It must be nice to have friends like Al Melvin in the state legislature. You never know when the fiscally conservative senator might throw $30 million your way.
A Utah-based company, Imagine Learning, could be the recipient of Melvin's largesse if the bill he's sponsoring, SB1239, becomes law. It allocates $30 million for one company to provide a computer-based reading program for young children across the state who are reading far below grade level.
What a coup for the lucky company that wins the contract! All that money without having to go school to school and district to district attempting to sell your wares to cash-strapped administrators. It's like winning the lottery.
You'd expect some fierce competition from qualified companies vying for a payday that big. But Melvin tailored the bill's 20-plus specific criteria so only one company qualifies: Imagine Learning.
Melvin has been a fan of Imagine Learning for quite some time. On the 2012 campaign trail, he sang the company's praises whenever education came up. And back in 2010, he and current education Superintendent John Huppenthal sponsored a similar bill (SB1319) that would have given Imagine Learning $12 million for teaching reading to ELL students. It didn't pass, so Melvin is adding $18 million to the pot and trying again.
The question is, why does Melvin want to hand Imagine Learning such a lucrative contract? The answer: the company's impeccable conservative credentials.
Imagine Learning is one of many companies that fund ALEC, the American Legislative Exchange Council, joining the likes of Big Oil, Big Tobacco, Big Pharma and the infamous Koch Brothers. The organization's main function is to bring corporations and conservative legislators together. Most Arizona Republican legislators including Melvin are current or recent members. At yearly ALEC conferences, corporations get a chance to pitch their services and products to people who hold the state purse strings. They also disseminate fill-in-the-blanks Model Legislation lawmakers can take home. (Melvin's bill isn't a piece of Model Legislation so far as I can tell.)
Because of recent bad publicity, a number of corporations have severed ties with ALEC, but not Imagine Learning. It was part of the host committee for the 2012 Annual Conference held in Salt Lake City and sits on ALEC's Education Task Force. If that wasn't enough to put the company in Melvin's political sweet spot, it recently received an award from Parents for Choice in Education, a player in the conservative "education reform" movement which, like Melvin, pushes charter schools and vouchers over traditional public schools.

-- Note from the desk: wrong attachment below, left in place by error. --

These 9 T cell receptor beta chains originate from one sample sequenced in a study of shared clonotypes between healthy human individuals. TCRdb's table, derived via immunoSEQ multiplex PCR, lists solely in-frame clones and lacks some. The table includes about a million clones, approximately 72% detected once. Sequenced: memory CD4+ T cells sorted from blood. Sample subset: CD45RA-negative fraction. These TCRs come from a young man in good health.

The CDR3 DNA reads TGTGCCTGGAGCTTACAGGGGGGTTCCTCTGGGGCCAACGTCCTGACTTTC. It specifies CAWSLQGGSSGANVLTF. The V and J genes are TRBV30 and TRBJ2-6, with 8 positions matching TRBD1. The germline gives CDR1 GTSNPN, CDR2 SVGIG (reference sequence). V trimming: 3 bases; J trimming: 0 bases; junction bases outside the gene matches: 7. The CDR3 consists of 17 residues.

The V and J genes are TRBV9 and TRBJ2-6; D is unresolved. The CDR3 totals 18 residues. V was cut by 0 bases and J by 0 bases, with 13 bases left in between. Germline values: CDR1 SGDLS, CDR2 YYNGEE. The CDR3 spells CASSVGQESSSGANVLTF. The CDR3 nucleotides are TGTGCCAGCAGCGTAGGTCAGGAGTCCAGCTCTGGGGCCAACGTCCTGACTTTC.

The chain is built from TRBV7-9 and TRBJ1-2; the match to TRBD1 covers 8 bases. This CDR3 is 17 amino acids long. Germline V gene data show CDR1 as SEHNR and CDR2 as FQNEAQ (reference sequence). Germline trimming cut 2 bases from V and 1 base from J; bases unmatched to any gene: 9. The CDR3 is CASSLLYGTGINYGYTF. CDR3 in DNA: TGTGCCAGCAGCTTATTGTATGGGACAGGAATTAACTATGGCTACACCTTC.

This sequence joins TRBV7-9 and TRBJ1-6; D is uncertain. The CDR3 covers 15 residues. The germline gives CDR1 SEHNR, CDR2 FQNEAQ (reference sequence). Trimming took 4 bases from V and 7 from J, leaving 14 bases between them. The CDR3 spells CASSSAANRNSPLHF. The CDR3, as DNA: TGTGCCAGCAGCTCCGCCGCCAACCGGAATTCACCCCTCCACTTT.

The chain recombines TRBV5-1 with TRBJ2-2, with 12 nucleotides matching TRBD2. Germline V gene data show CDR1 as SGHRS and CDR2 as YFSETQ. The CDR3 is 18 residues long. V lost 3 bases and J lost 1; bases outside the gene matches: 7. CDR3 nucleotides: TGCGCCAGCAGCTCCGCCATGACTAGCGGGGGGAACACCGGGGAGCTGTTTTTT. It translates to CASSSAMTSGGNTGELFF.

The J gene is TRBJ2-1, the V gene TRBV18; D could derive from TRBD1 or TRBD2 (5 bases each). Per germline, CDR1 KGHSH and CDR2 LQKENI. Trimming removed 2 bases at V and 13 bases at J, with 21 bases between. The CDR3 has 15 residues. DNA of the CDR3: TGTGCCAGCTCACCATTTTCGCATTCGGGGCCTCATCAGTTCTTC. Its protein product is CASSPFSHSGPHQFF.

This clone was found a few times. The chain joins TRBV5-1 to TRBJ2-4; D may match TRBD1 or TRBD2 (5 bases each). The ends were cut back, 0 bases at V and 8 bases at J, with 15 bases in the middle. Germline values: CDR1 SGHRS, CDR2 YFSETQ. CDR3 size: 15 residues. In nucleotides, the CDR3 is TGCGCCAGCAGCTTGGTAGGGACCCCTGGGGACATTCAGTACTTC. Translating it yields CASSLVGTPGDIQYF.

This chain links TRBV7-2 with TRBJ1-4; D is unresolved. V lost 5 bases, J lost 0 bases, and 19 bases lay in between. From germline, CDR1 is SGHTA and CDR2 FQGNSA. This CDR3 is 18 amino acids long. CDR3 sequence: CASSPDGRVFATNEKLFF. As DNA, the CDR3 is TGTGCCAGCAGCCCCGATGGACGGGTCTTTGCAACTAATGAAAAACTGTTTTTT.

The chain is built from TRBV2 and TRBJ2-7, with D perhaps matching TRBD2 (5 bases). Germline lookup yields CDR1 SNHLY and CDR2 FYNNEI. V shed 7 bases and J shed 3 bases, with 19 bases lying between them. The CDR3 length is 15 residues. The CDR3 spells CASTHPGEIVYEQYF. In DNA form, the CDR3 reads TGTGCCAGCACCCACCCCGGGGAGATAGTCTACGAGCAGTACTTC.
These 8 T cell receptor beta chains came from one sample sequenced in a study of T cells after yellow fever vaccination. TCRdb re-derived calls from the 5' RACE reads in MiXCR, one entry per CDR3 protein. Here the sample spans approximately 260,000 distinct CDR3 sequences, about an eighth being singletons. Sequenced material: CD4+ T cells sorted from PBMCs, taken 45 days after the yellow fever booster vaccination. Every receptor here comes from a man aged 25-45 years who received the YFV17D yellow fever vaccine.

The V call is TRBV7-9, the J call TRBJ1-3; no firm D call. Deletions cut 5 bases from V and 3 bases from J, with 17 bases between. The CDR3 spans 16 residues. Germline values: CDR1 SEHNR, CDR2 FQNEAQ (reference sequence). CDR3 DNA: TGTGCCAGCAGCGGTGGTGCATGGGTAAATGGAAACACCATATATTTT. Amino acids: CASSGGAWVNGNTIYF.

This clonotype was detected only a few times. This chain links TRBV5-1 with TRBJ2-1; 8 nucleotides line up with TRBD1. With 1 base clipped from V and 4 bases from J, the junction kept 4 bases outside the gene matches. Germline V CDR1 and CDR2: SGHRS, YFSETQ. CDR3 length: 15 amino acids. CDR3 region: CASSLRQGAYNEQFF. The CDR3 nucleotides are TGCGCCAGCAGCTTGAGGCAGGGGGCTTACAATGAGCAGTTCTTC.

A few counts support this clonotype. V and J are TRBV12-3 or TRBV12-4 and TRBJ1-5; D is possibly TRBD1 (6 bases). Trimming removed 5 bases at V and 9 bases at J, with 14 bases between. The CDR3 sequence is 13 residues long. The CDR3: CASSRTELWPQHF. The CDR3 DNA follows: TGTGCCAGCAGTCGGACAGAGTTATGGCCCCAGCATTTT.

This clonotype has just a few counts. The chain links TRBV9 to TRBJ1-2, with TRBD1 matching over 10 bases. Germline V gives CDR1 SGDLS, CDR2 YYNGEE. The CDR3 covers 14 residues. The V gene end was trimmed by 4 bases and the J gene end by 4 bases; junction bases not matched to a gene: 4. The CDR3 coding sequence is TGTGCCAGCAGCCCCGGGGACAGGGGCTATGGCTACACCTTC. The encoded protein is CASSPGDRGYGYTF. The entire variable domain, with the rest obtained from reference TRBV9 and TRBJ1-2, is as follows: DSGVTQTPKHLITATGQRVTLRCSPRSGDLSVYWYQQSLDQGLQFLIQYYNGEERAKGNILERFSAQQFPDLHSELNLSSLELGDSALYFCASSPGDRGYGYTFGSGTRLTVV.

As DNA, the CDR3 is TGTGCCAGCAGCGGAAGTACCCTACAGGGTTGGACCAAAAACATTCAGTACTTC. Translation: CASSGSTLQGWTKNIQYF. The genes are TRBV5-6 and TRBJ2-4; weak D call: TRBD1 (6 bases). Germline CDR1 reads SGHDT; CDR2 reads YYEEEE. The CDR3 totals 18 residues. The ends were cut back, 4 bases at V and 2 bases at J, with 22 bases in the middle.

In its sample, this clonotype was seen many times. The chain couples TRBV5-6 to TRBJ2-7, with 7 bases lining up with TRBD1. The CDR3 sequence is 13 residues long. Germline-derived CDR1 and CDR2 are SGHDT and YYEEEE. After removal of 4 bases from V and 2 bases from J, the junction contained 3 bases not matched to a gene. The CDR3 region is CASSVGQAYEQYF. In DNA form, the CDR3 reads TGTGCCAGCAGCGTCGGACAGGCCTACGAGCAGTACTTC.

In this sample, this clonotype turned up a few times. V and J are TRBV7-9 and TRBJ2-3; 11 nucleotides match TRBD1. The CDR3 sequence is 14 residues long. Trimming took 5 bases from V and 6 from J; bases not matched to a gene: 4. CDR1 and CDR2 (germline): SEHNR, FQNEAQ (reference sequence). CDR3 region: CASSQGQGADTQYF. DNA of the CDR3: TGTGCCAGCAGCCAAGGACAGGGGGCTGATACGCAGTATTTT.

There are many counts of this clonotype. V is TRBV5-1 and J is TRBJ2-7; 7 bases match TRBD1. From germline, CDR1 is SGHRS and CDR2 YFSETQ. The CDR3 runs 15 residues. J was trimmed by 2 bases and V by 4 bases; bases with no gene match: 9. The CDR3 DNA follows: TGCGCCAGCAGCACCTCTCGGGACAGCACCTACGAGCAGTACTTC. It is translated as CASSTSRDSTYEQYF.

To be fair, I have to say Imagine Learning's reading program looks like a decent quality product, though you can't tell how good it is from the poorly designed studies on the company website; no self-respecting researcher would take them seriously. But regardless of quality, it's absurd for Al Melvin, sitting in his lofty legislative perch, to dictate how schools teach reading to struggling students. There are no one-size-fits-all solutions in education, and certainly none that will fit the needs of every child who has difficulty reading. Some struggling readers are ELL students who don't know enough English to speak the language fluently, let alone read it well. Others are English speakers who didn't go to preschool. Others are children with brain-related learning disabilities. Will the Imagine Learning program be right for all of them? I doubt it. Rather than putting $30 million behind one reading program, it makes far more sense to allow each school to look at its student population and decide what approach or variety of approaches, to spend the money on.
SB1239 is a hypocritical piece of special interest legislation, especially coming from Senator Melvin. This is a man who helped Arizona cut more from its education funding over the past four years—21 percent—than any other state in the nation, yet he wants to take money our children sorely need for their educations and spend it on a reading program the schools haven't asked for. Our cash-starved schools need that $30 million far more than some Utah company that happens to support Melvin's conservative education agenda.